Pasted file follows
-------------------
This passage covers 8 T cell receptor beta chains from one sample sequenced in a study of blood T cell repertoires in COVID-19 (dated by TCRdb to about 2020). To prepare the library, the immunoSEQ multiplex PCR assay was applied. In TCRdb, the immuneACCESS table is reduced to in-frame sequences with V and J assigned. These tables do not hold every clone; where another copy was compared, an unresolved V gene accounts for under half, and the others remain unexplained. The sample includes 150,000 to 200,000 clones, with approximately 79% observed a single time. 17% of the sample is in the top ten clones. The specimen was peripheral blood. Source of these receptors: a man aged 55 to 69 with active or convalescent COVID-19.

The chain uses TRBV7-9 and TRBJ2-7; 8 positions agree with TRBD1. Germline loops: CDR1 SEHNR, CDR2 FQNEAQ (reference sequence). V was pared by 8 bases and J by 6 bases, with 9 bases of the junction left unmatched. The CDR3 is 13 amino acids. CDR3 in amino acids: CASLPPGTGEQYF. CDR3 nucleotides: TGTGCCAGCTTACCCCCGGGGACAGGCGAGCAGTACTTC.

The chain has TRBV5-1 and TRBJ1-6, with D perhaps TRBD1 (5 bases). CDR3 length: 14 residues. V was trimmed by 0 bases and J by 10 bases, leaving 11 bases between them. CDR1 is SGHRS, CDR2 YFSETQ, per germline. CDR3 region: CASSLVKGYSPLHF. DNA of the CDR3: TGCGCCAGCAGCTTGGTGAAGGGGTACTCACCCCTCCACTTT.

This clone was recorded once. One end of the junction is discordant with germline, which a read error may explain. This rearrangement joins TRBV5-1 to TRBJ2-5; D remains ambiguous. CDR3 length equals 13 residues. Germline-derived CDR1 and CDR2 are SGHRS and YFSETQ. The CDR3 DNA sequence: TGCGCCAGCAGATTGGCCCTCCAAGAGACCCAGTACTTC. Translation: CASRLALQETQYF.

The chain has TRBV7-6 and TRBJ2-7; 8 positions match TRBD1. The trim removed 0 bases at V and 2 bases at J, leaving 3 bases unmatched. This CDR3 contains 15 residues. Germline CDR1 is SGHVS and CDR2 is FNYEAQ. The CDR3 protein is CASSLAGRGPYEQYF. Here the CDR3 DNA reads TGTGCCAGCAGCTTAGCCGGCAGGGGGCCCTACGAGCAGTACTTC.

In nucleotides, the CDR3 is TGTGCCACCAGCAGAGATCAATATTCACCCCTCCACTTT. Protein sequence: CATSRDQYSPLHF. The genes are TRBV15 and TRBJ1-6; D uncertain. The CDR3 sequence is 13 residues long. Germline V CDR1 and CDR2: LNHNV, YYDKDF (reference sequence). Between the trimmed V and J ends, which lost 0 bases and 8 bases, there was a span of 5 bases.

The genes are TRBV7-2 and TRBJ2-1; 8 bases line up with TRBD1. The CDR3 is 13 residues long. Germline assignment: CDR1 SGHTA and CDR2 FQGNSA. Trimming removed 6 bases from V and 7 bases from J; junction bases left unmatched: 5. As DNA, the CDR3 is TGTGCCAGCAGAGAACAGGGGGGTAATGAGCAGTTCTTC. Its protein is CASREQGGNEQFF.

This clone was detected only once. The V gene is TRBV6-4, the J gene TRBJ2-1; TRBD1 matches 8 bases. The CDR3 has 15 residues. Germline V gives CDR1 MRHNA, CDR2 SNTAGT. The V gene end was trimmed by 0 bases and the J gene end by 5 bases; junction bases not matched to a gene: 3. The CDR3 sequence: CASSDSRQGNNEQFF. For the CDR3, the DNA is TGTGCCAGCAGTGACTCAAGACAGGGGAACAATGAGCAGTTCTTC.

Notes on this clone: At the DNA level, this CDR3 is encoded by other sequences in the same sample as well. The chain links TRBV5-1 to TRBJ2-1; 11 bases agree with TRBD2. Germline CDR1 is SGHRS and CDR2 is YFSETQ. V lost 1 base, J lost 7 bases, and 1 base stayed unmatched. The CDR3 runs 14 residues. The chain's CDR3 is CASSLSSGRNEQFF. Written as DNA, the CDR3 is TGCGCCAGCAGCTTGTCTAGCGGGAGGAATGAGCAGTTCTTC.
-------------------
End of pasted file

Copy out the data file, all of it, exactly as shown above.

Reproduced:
This passage covers 8 T cell receptor beta chains from one sample sequenced in a study of blood T cell repertoires in COVID-19 (dated by TCRdb to about 2020). To prepare the library, the immunoSEQ multiplex PCR assay was applied. In TCRdb, the immuneACCESS table is reduced to in-frame sequences with V and J assigned. These tables do not hold every clone; where another copy was compared, an unresolved V gene accounts for under half, and the others remain unexplained. The sample includes 150,000 to 200,000 clones, with approximately 79% observed a single time. 17% of the sample is in the top ten clones. The specimen was peripheral blood. Source of these receptors: a man aged 55 to 69 with active or convalescent COVID-19.

The chain uses TRBV7-9 and TRBJ2-7; 8 positions agree with TRBD1. Germline loops: CDR1 SEHNR, CDR2 FQNEAQ (reference sequence). V was pared by 8 bases and J by 6 bases, with 9 bases of the junction left unmatched. The CDR3 is 13 amino acids. CDR3 in amino acids: CASLPPGTGEQYF. CDR3 nucleotides: TGTGCCAGCTTACCCCCGGGGACAGGCGAGCAGTACTTC.

The chain has TRBV5-1 and TRBJ1-6, with D perhaps TRBD1 (5 bases). CDR3 length: 14 residues. V was trimmed by 0 bases and J by 10 bases, leaving 11 bases between them. CDR1 is SGHRS, CDR2 YFSETQ, per germline. CDR3 region: CASSLVKGYSPLHF. DNA of the CDR3: TGCGCCAGCAGCTTGGTGAAGGGGTACTCACCCCTCCACTTT.

This clone was recorded once. One end of the junction is discordant with germline, which a read error may explain. This rearrangement joins TRBV5-1 to TRBJ2-5; D remains ambiguous. CDR3 length equals 13 residues. Germline-derived CDR1 and CDR2 are SGHRS and YFSETQ. The CDR3 DNA sequence: TGCGCCAGCAGATTGGCCCTCCAAGAGACCCAGTACTTC. Translation: CASRLALQETQYF.

The chain has TRBV7-6 and TRBJ2-7; 8 positions match TRBD1. The trim removed 0 bases at V and 2 bases at J, leaving 3 bases unmatched. This CDR3 contains 15 residues. Germline CDR1 is SGHVS and CDR2 is FNYEAQ. The CDR3 protein is CASSLAGRGPYEQYF. Here the CDR3 DNA reads TGTGCCAGCAGCTTAGCCGGCAGGGGGCCCTACGAGCAGTACTTC.

In nucleotides, the CDR3 is TGTGCCACCAGCAGAGATCAATATTCACCCCTCCACTTT. Protein sequence: CATSRDQYSPLHF. The genes are TRBV15 and TRBJ1-6; D uncertain. The CDR3 sequence is 13 residues long. Germline V CDR1 and CDR2: LNHNV, YYDKDF (reference sequence). Between the trimmed V and J ends, which lost 0 bases and 8 bases, there was a span of 5 bases.

The genes are TRBV7-2 and TRBJ2-1; 8 bases line up with TRBD1. The CDR3 is 13 residues long. Germline assignment: CDR1 SGHTA and CDR2 FQGNSA. Trimming removed 6 bases from V and 7 bases from J; junction bases left unmatched: 5. As DNA, the CDR3 is TGTGCCAGCAGAGAACAGGGGGGTAATGAGCAGTTCTTC. Its protein is CASREQGGNEQFF.

This clone was detected only once. The V gene is TRBV6-4, the J gene TRBJ2-1; TRBD1 matches 8 bases. The CDR3 has 15 residues. Germline V gives CDR1 MRHNA, CDR2 SNTAGT. The V gene end was trimmed by 0 bases and the J gene end by 5 bases; junction bases not matched to a gene: 3. The CDR3 sequence: CASSDSRQGNNEQFF. For the CDR3, the DNA is TGTGCCAGCAGTGACTCAAGACAGGGGAACAATGAGCAGTTCTTC.

Notes on this clone: At the DNA level, this CDR3 is encoded by other sequences in the same sample as well. The chain links TRBV5-1 to TRBJ2-1; 11 bases agree with TRBD2. Germline CDR1 is SGHRS and CDR2 is YFSETQ. V lost 1 base, J lost 7 bases, and 1 base stayed unmatched. The CDR3 runs 14 residues. The chain's CDR3 is CASSLSSGRNEQFF. Written as DNA, the CDR3 is TGCGCCAGCAGCTTGTCTAGCGGGAGGAATGAGCAGTTCTTC.